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An article outlining what Prof Andrew Geddis, Faculty of Law, Otago University, sees as the strongest argument(s) for permitting aid in dying in NZ.
Matt Vickers, husband of Lecretia Seales, urges health professionals to make submissions to the Health Select Committee inquiry into physician-assisted dying.
An article from Medscape Medical News by Marcia Frellick on 19 Jan 2016
Ashleigh Witt is a doctor training to be a geriatrician at Western Health in Melbourne. This is her view on why everybody should know the dying wishes of their loved ones.
Death cafes give strangers the opportunity to discuss the ultimate taboo, and helped Sofie Sandell have some difficult conversations with her own family.
Kathleen, my wife, died in my arms at dawn one day last December at home in Massachusetts. As I held her, one of the myriad thoughts which spun in my troubled mind was: “What if someone asks me how she died? Whether she went peacefully?”
Dr Simon Clarke argues that deciding when to die is a matter of individuality. Clarke is Associate Professor at the American University of Armenia. He is the author of Foundations of Freedom: Welfare-Based Arguments Against Paternalism (Routledge, 2012).
John Murray is a former Moderator of the Presbyterian Church of Aotearoa, NZ former member of the National VES Committee.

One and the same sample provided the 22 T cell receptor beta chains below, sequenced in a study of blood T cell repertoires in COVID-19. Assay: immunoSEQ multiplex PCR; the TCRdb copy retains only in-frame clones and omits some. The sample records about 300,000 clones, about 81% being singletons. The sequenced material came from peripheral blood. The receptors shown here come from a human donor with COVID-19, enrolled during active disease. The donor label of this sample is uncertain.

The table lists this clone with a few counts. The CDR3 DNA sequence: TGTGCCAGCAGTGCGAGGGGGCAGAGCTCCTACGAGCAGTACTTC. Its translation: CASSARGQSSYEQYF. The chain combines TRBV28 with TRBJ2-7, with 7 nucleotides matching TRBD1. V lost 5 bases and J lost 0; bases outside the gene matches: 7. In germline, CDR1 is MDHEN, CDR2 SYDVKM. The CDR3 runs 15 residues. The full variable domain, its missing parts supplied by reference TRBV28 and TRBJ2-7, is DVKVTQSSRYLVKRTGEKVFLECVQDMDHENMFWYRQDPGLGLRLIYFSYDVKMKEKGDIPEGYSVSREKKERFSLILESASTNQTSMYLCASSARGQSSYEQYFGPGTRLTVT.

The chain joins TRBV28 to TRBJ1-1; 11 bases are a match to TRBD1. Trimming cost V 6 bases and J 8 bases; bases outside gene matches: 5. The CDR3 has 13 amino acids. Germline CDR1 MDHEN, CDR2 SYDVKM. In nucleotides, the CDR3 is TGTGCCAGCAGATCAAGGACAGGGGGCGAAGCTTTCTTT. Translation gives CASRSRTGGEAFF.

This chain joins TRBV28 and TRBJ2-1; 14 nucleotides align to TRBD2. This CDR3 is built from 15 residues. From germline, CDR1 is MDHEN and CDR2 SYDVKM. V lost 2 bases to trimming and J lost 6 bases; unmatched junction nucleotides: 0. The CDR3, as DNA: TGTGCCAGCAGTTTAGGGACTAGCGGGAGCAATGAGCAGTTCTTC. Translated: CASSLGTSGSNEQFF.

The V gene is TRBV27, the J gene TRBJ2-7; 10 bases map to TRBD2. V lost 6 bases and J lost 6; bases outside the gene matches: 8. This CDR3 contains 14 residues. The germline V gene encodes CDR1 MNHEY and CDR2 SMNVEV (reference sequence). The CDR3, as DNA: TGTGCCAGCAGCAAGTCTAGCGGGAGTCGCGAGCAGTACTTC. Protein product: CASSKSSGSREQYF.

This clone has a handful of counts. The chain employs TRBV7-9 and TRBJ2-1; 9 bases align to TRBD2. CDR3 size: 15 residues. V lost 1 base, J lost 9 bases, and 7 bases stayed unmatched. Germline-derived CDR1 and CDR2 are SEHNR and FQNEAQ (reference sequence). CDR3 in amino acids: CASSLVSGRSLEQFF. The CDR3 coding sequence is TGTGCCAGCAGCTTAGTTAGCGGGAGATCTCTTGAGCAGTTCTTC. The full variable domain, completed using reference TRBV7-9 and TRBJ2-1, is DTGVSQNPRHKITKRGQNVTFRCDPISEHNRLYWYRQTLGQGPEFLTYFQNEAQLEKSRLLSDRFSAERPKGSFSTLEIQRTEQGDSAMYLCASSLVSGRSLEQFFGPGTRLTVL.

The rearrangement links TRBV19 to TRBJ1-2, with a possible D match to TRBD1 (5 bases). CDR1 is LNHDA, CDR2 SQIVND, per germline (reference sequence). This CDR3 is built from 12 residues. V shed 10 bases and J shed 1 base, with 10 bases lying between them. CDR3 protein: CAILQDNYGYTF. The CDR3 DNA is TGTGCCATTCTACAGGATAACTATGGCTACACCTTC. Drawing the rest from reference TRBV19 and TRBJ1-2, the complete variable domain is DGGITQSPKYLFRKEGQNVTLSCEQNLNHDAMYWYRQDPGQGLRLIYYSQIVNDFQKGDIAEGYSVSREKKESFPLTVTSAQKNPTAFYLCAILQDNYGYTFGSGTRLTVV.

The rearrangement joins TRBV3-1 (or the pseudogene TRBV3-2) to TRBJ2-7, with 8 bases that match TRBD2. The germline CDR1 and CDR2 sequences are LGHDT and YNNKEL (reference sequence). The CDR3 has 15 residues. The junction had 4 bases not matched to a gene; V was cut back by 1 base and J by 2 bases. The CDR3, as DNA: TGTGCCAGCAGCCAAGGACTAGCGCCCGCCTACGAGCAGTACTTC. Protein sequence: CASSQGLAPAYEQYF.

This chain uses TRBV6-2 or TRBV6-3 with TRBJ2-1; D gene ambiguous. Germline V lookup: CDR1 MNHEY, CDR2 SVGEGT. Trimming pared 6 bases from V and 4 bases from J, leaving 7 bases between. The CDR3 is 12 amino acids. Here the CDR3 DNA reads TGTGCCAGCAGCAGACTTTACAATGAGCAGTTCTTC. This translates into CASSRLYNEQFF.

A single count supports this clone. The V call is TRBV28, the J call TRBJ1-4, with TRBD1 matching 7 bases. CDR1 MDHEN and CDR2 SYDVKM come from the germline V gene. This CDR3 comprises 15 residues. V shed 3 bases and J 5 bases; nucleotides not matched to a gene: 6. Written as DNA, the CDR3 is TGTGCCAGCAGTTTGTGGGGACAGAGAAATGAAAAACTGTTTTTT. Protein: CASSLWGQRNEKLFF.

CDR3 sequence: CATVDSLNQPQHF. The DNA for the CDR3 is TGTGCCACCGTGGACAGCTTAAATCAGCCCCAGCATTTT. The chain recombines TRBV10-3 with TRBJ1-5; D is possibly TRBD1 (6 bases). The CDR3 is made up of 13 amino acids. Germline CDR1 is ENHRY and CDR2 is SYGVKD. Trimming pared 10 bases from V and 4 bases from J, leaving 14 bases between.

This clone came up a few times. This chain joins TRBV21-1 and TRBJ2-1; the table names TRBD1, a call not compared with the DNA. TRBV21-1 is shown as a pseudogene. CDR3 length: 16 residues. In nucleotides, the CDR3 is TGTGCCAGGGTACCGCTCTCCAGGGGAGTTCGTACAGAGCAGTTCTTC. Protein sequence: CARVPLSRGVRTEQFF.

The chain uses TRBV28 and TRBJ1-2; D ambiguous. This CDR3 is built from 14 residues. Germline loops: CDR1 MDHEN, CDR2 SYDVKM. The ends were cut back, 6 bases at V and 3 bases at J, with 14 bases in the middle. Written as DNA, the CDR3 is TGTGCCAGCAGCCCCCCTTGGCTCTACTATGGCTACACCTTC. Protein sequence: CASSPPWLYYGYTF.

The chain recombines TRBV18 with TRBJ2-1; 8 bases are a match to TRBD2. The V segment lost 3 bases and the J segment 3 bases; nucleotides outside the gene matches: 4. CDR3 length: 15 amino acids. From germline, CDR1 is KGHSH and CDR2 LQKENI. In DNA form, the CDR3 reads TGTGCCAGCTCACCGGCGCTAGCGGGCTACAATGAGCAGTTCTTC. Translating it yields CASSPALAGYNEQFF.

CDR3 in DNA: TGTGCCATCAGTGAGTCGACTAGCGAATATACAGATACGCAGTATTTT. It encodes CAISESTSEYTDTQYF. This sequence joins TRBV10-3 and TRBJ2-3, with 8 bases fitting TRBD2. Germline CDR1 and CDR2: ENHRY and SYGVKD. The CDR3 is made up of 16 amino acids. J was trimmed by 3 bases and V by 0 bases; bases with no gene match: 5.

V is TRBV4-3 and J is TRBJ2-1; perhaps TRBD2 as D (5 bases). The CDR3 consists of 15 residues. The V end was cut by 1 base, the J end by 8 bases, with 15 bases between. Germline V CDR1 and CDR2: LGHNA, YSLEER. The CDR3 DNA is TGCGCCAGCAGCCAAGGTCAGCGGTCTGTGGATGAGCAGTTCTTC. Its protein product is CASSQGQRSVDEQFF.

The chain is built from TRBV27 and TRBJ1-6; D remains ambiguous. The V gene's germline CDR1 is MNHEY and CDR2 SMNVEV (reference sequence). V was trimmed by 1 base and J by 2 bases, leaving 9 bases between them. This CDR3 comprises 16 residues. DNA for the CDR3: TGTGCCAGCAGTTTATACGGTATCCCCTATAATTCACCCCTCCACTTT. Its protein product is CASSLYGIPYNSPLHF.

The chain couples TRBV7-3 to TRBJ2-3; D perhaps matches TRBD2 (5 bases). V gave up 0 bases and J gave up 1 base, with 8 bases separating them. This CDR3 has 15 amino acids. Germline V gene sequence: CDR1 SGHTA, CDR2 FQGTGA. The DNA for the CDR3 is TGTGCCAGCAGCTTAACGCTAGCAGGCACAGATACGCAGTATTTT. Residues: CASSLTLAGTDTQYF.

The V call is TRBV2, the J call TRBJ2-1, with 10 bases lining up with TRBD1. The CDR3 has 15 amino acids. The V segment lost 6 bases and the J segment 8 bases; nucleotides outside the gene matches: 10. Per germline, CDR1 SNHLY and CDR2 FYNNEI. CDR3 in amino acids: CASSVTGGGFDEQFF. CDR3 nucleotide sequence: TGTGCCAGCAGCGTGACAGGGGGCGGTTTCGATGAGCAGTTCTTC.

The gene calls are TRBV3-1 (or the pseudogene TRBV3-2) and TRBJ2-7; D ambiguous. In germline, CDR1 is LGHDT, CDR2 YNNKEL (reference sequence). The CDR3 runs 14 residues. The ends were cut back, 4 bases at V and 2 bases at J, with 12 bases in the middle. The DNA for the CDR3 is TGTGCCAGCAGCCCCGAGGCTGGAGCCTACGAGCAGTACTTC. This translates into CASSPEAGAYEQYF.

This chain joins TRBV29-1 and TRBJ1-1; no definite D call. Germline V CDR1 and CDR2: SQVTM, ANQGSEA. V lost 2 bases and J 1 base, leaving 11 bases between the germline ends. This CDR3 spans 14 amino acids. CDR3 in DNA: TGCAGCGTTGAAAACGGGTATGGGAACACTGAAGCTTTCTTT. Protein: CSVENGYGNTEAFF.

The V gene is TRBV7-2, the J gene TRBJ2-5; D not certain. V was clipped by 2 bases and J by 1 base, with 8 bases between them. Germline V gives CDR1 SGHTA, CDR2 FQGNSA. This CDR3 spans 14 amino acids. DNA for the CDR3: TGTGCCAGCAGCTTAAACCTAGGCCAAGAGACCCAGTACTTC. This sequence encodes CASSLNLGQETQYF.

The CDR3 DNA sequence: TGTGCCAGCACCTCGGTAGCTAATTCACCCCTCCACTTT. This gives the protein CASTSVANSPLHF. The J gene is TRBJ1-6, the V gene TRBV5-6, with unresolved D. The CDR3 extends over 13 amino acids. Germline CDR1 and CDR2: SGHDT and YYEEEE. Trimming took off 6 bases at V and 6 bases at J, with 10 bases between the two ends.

This article has useful and interesting statistics on what the New Zealand public think about Physician-assisted dying (PAD). This was published Dec 2014 by an Auckland University group in a distinguished Palliative Care Journal USA. As you will see, the results show the high value respondents place on patient autonomy with regards to End-of-Life Choices, and 82% want legalisation of PAD.
Mercy killing has been legal in the Netherlands for 13 years. Rebecca Macfie talks to one of the staunchest advocates of the law.
On 22 March, Sande spoke to a general meeting of 65 about her experience of death and dying from her experience as a Hospital Chaplain.
An anonymous questionnaire was sent General Practitioners investigating the last death attended in the previous 12 months. Prior medical decisions (693 patients) made included withdrawing/withholding treatment or increasing pain relief with (a) probability that death would be hastened (428 patients) or (b) partly or explicitly to hasten death (226 patients). Moreover, death was caused by a drug supplied or administered by the GP or nurses in 39 patients, where the actions were consistent with physician assisted death. This shows that illegal practice is occurring in NZ in spite of the penalties.
Both of these articles trace the Dutch experience alluding to the history and experience of number of cases, types of cases and reporting experience. Clearly there has been no ‘slippery slope’. The numbers availing themselves of VE have been 2001 (2.6%), 1995 (2.4%), 2005 (1.7%), and in 2010 2.8%). The percentages refer to the rate compared with all deaths i.e the 2010 figures are 475 deaths compared with 6861 deaths in total. In 2010 77% of cases were reported to the review committee. Reasons for non reporting are discussed.
This is a large thorough review of the subject particularly as it reflects the situation in
Canada (which is similar to NZ). It reviews end-of life care in Canada, looks at the legal landscape (similar to NZ), reviews the ethics of end-of life care, reviews international experience with laws of assisted dying, and makes proposals for reform. For anybody wanting a one-stop review of the world experience and the literature, this is an excellent document (108 pages)